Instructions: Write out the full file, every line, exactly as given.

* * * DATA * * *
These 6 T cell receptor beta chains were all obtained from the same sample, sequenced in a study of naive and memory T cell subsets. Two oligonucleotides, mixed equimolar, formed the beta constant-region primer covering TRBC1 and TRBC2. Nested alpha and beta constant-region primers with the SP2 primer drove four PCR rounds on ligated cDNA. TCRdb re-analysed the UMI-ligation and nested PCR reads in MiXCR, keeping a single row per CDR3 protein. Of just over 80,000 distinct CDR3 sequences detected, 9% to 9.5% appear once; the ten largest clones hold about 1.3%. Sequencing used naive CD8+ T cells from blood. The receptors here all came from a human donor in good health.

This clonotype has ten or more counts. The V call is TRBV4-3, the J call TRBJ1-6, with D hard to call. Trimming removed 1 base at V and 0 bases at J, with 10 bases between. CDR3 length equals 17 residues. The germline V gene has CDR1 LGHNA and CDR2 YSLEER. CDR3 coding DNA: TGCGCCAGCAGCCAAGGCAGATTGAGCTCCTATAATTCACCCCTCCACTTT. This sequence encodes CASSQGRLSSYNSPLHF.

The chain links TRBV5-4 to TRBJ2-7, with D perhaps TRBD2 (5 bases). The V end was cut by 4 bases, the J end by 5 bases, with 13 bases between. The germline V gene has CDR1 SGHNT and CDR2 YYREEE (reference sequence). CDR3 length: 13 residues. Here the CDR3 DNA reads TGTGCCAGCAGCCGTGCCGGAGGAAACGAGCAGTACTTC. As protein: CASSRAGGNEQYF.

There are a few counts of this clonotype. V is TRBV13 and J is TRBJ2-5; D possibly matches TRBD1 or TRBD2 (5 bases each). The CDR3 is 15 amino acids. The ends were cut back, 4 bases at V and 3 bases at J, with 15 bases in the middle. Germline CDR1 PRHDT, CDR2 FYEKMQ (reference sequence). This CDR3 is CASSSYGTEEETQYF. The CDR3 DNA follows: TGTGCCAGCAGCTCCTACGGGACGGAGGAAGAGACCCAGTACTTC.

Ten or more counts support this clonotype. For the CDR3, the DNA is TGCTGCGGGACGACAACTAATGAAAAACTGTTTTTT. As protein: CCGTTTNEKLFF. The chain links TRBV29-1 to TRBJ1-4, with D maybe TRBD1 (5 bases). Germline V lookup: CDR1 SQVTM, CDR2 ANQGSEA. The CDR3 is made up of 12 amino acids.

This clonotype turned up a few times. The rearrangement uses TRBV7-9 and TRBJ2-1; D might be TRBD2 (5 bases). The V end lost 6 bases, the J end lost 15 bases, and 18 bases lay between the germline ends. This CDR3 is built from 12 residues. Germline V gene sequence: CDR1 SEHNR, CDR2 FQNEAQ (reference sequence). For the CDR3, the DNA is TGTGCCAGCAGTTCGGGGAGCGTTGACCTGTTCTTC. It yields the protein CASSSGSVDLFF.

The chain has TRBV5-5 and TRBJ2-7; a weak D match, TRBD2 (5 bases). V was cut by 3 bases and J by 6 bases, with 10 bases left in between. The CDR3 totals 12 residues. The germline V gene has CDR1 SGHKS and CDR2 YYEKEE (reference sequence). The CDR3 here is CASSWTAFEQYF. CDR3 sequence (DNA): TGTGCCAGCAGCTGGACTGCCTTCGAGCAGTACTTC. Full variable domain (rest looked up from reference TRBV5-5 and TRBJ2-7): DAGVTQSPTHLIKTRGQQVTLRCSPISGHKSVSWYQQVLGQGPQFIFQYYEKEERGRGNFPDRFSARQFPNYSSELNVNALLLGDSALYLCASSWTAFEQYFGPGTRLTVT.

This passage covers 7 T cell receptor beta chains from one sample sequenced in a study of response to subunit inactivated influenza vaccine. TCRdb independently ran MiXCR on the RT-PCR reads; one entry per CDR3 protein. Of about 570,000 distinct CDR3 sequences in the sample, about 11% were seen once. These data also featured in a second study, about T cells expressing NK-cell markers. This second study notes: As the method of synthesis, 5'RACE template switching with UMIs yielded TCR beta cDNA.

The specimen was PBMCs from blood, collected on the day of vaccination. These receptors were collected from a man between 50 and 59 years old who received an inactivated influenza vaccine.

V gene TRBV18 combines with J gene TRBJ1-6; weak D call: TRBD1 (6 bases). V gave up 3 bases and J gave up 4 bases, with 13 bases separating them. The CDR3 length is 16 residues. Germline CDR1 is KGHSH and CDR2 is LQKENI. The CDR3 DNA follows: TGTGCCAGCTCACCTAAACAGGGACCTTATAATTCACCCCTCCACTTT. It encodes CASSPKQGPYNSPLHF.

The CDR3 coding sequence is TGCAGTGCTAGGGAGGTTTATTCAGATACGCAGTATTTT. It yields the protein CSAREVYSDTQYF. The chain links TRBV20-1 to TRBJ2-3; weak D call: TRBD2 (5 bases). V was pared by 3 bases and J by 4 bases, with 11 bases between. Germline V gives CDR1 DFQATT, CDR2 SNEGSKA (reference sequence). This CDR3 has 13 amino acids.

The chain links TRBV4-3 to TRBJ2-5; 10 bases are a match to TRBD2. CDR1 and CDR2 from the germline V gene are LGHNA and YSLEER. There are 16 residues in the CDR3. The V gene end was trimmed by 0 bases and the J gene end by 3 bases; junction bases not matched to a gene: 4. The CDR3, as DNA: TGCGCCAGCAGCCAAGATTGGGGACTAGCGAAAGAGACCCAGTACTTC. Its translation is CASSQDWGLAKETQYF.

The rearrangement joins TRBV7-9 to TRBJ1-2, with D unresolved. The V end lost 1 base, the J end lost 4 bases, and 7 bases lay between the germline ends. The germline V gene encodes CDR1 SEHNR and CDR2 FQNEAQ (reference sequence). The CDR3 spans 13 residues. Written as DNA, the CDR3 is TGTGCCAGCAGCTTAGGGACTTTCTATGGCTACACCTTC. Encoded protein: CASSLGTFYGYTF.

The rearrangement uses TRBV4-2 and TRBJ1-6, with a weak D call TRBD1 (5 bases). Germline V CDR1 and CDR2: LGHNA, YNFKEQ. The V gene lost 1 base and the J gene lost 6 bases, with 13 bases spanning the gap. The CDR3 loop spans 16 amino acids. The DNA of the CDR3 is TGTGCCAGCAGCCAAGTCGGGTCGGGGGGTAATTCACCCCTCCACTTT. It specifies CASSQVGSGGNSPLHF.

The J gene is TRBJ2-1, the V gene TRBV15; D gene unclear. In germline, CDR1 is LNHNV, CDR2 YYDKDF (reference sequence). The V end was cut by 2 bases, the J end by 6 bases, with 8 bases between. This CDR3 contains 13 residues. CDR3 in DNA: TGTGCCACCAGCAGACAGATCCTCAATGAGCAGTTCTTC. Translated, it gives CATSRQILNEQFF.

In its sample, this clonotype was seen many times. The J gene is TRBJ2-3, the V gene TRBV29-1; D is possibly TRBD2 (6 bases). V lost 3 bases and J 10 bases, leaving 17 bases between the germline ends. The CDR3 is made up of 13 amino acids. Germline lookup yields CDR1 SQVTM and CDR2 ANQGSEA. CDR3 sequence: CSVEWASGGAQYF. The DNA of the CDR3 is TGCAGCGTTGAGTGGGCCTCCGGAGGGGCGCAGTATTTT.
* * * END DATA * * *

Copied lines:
These 6 T cell receptor beta chains were all obtained from the same sample, sequenced in a study of naive and memory T cell subsets. Two oligonucleotides, mixed equimolar, formed the beta constant-region primer covering TRBC1 and TRBC2. Nested alpha and beta constant-region primers with the SP2 primer drove four PCR rounds on ligated cDNA. TCRdb re-analysed the UMI-ligation and nested PCR reads in MiXCR, keeping a single row per CDR3 protein. Of just over 80,000 distinct CDR3 sequences detected, 9% to 9.5% appear once; the ten largest clones hold about 1.3%. Sequencing used naive CD8+ T cells from blood. The receptors here all came from a human donor in good health.

This clonotype has ten or more counts. The V call is TRBV4-3, the J call TRBJ1-6, with D hard to call. Trimming removed 1 base at V and 0 bases at J, with 10 bases between. CDR3 length equals 17 residues. The germline V gene has CDR1 LGHNA and CDR2 YSLEER. CDR3 coding DNA: TGCGCCAGCAGCCAAGGCAGATTGAGCTCCTATAATTCACCCCTCCACTTT. This sequence encodes CASSQGRLSSYNSPLHF.

The chain links TRBV5-4 to TRBJ2-7, with D perhaps TRBD2 (5 bases). The V end was cut by 4 bases, the J end by 5 bases, with 13 bases between. The germline V gene has CDR1 SGHNT and CDR2 YYREEE (reference sequence). CDR3 length: 13 residues. Here the CDR3 DNA reads TGTGCCAGCAGCCGTGCCGGAGGAAACGAGCAGTACTTC. As protein: CASSRAGGNEQYF.

There are a few counts of this clonotype. V is TRBV13 and J is TRBJ2-5; D possibly matches TRBD1 or TRBD2 (5 bases each). The CDR3 is 15 amino acids. The ends were cut back, 4 bases at V and 3 bases at J, with 15 bases in the middle. Germline CDR1 PRHDT, CDR2 FYEKMQ (reference sequence). This CDR3 is CASSSYGTEEETQYF. The CDR3 DNA follows: TGTGCCAGCAGCTCCTACGGGACGGAGGAAGAGACCCAGTACTTC.

Ten or more counts support this clonotype. For the CDR3, the DNA is TGCTGCGGGACGACAACTAATGAAAAACTGTTTTTT. As protein: CCGTTTNEKLFF. The chain links TRBV29-1 to TRBJ1-4, with D maybe TRBD1 (5 bases). Germline V lookup: CDR1 SQVTM, CDR2 ANQGSEA. The CDR3 is made up of 12 amino acids.

This clonotype turned up a few times. The rearrangement uses TRBV7-9 and TRBJ2-1; D might be TRBD2 (5 bases). The V end lost 6 bases, the J end lost 15 bases, and 18 bases lay between the germline ends. This CDR3 is built from 12 residues. Germline V gene sequence: CDR1 SEHNR, CDR2 FQNEAQ (reference sequence). For the CDR3, the DNA is TGTGCCAGCAGTTCGGGGAGCGTTGACCTGTTCTTC. It yields the protein CASSSGSVDLFF.

The chain has TRBV5-5 and TRBJ2-7; a weak D match, TRBD2 (5 bases). V was cut by 3 bases and J by 6 bases, with 10 bases left in between. The CDR3 totals 12 residues. The germline V gene has CDR1 SGHKS and CDR2 YYEKEE (reference sequence). The CDR3 here is CASSWTAFEQYF. CDR3 sequence (DNA): TGTGCCAGCAGCTGGACTGCCTTCGAGCAGTACTTC. Full variable domain (rest looked up from reference TRBV5-5 and TRBJ2-7): DAGVTQSPTHLIKTRGQQVTLRCSPISGHKSVSWYQQVLGQGPQFIFQYYEKEERGRGNFPDRFSARQFPNYSSELNVNALLLGDSALYLCASSWTAFEQYFGPGTRLTVT.

This passage covers 7 T cell receptor beta chains from one sample sequenced in a study of response to subunit inactivated influenza vaccine. TCRdb independently ran MiXCR on the RT-PCR reads; one entry per CDR3 protein. Of about 570,000 distinct CDR3 sequences in the sample, about 11% were seen once. These data also featured in a second study, about T cells expressing NK-cell markers. This second study notes: As the method of synthesis, 5'RACE template switching with UMIs yielded TCR beta cDNA.

The specimen was PBMCs from blood, collected on the day of vaccination. These receptors were collected from a man between 50 and 59 years old who received an inactivated influenza vaccine.

V gene TRBV18 combines with J gene TRBJ1-6; weak D call: TRBD1 (6 bases). V gave up 3 bases and J gave up 4 bases, with 13 bases separating them. The CDR3 length is 16 residues. Germline CDR1 is KGHSH and CDR2 is LQKENI. The CDR3 DNA follows: TGTGCCAGCTCACCTAAACAGGGACCTTATAATTCACCCCTCCACTTT. It encodes CASSPKQGPYNSPLHF.

The CDR3 coding sequence is TGCAGTGCTAGGGAGGTTTATTCAGATACGCAGTATTTT. It yields the protein CSAREVYSDTQYF. The chain links TRBV20-1 to TRBJ2-3; weak D call: TRBD2 (5 bases). V was pared by 3 bases and J by 4 bases, with 11 bases between. Germline V gives CDR1 DFQATT, CDR2 SNEGSKA (reference sequence). This CDR3 has 13 amino acids.

The chain links TRBV4-3 to TRBJ2-5; 10 bases are a match to TRBD2. CDR1 and CDR2 from the germline V gene are LGHNA and YSLEER. There are 16 residues in the CDR3. The V gene end was trimmed by 0 bases and the J gene end by 3 bases; junction bases not matched to a gene: 4. The CDR3, as DNA: TGCGCCAGCAGCCAAGATTGGGGACTAGCGAAAGAGACCCAGTACTTC. Its translation is CASSQDWGLAKETQYF.

The rearrangement joins TRBV7-9 to TRBJ1-2, with D unresolved. The V end lost 1 base, the J end lost 4 bases, and 7 bases lay between the germline ends. The germline V gene encodes CDR1 SEHNR and CDR2 FQNEAQ (reference sequence). The CDR3 spans 13 residues. Written as DNA, the CDR3 is TGTGCCAGCAGCTTAGGGACTTTCTATGGCTACACCTTC. Encoded protein: CASSLGTFYGYTF.

The rearrangement uses TRBV4-2 and TRBJ1-6, with a weak D call TRBD1 (5 bases). Germline V CDR1 and CDR2: LGHNA, YNFKEQ. The V gene lost 1 base and the J gene lost 6 bases, with 13 bases spanning the gap. The CDR3 loop spans 16 amino acids. The DNA of the CDR3 is TGTGCCAGCAGCCAAGTCGGGTCGGGGGGTAATTCACCCCTCCACTTT. It specifies CASSQVGSGGNSPLHF.

The J gene is TRBJ2-1, the V gene TRBV15; D gene unclear. In germline, CDR1 is LNHNV, CDR2 YYDKDF (reference sequence). The V end was cut by 2 bases, the J end by 6 bases, with 8 bases between. This CDR3 contains 13 residues. CDR3 in DNA: TGTGCCACCAGCAGACAGATCCTCAATGAGCAGTTCTTC. Translated, it gives CATSRQILNEQFF.

In its sample, this clonotype was seen many times. The J gene is TRBJ2-3, the V gene TRBV29-1; D is possibly TRBD2 (6 bases). V lost 3 bases and J 10 bases, leaving 17 bases between the germline ends. The CDR3 is made up of 13 amino acids. Germline lookup yields CDR1 SQVTM and CDR2 ANQGSEA. CDR3 sequence: CSVEWASGGAQYF. The DNA of the CDR3 is TGCAGCGTTGAGTGGGCCTCCGGAGGGGCGCAGTATTTT.